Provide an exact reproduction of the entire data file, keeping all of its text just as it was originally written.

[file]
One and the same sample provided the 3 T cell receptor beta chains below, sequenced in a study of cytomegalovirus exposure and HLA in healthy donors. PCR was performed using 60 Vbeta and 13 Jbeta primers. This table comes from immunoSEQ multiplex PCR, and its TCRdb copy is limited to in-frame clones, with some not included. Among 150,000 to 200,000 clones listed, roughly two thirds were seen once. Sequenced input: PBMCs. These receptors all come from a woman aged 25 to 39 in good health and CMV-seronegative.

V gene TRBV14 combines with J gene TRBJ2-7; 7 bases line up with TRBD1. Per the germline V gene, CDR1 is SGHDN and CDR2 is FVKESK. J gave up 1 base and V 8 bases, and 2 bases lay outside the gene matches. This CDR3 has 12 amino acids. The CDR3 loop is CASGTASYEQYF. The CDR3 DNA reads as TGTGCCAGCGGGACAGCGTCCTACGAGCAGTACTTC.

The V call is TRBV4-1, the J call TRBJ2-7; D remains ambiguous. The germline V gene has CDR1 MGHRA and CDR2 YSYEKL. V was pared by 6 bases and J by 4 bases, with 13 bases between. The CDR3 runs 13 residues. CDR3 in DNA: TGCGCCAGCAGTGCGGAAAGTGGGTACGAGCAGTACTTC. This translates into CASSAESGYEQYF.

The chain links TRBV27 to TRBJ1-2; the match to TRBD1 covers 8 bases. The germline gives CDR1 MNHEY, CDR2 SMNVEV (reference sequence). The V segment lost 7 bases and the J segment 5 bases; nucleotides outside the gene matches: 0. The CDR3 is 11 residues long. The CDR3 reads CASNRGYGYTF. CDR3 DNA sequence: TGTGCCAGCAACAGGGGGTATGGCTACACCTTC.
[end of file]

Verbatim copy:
One and the same sample provided the 3 T cell receptor beta chains below, sequenced in a study of cytomegalovirus exposure and HLA in healthy donors. PCR was performed using 60 Vbeta and 13 Jbeta primers. This table comes from immunoSEQ multiplex PCR, and its TCRdb copy is limited to in-frame clones, with some not included. Among 150,000 to 200,000 clones listed, roughly two thirds were seen once. Sequenced input: PBMCs. These receptors all come from a woman aged 25 to 39 in good health and CMV-seronegative.

V gene TRBV14 combines with J gene TRBJ2-7; 7 bases line up with TRBD1. Per the germline V gene, CDR1 is SGHDN and CDR2 is FVKESK. J gave up 1 base and V 8 bases, and 2 bases lay outside the gene matches. This CDR3 has 12 amino acids. The CDR3 loop is CASGTASYEQYF. The CDR3 DNA reads as TGTGCCAGCGGGACAGCGTCCTACGAGCAGTACTTC.

The V call is TRBV4-1, the J call TRBJ2-7; D remains ambiguous. The germline V gene has CDR1 MGHRA and CDR2 YSYEKL. V was pared by 6 bases and J by 4 bases, with 13 bases between. The CDR3 runs 13 residues. CDR3 in DNA: TGCGCCAGCAGTGCGGAAAGTGGGTACGAGCAGTACTTC. This translates into CASSAESGYEQYF.

The chain links TRBV27 to TRBJ1-2; the match to TRBD1 covers 8 bases. The germline gives CDR1 MNHEY, CDR2 SMNVEV (reference sequence). The V segment lost 7 bases and the J segment 5 bases; nucleotides outside the gene matches: 0. The CDR3 is 11 residues long. The CDR3 reads CASNRGYGYTF. CDR3 DNA sequence: TGTGCCAGCAACAGGGGGTATGGCTACACCTTC.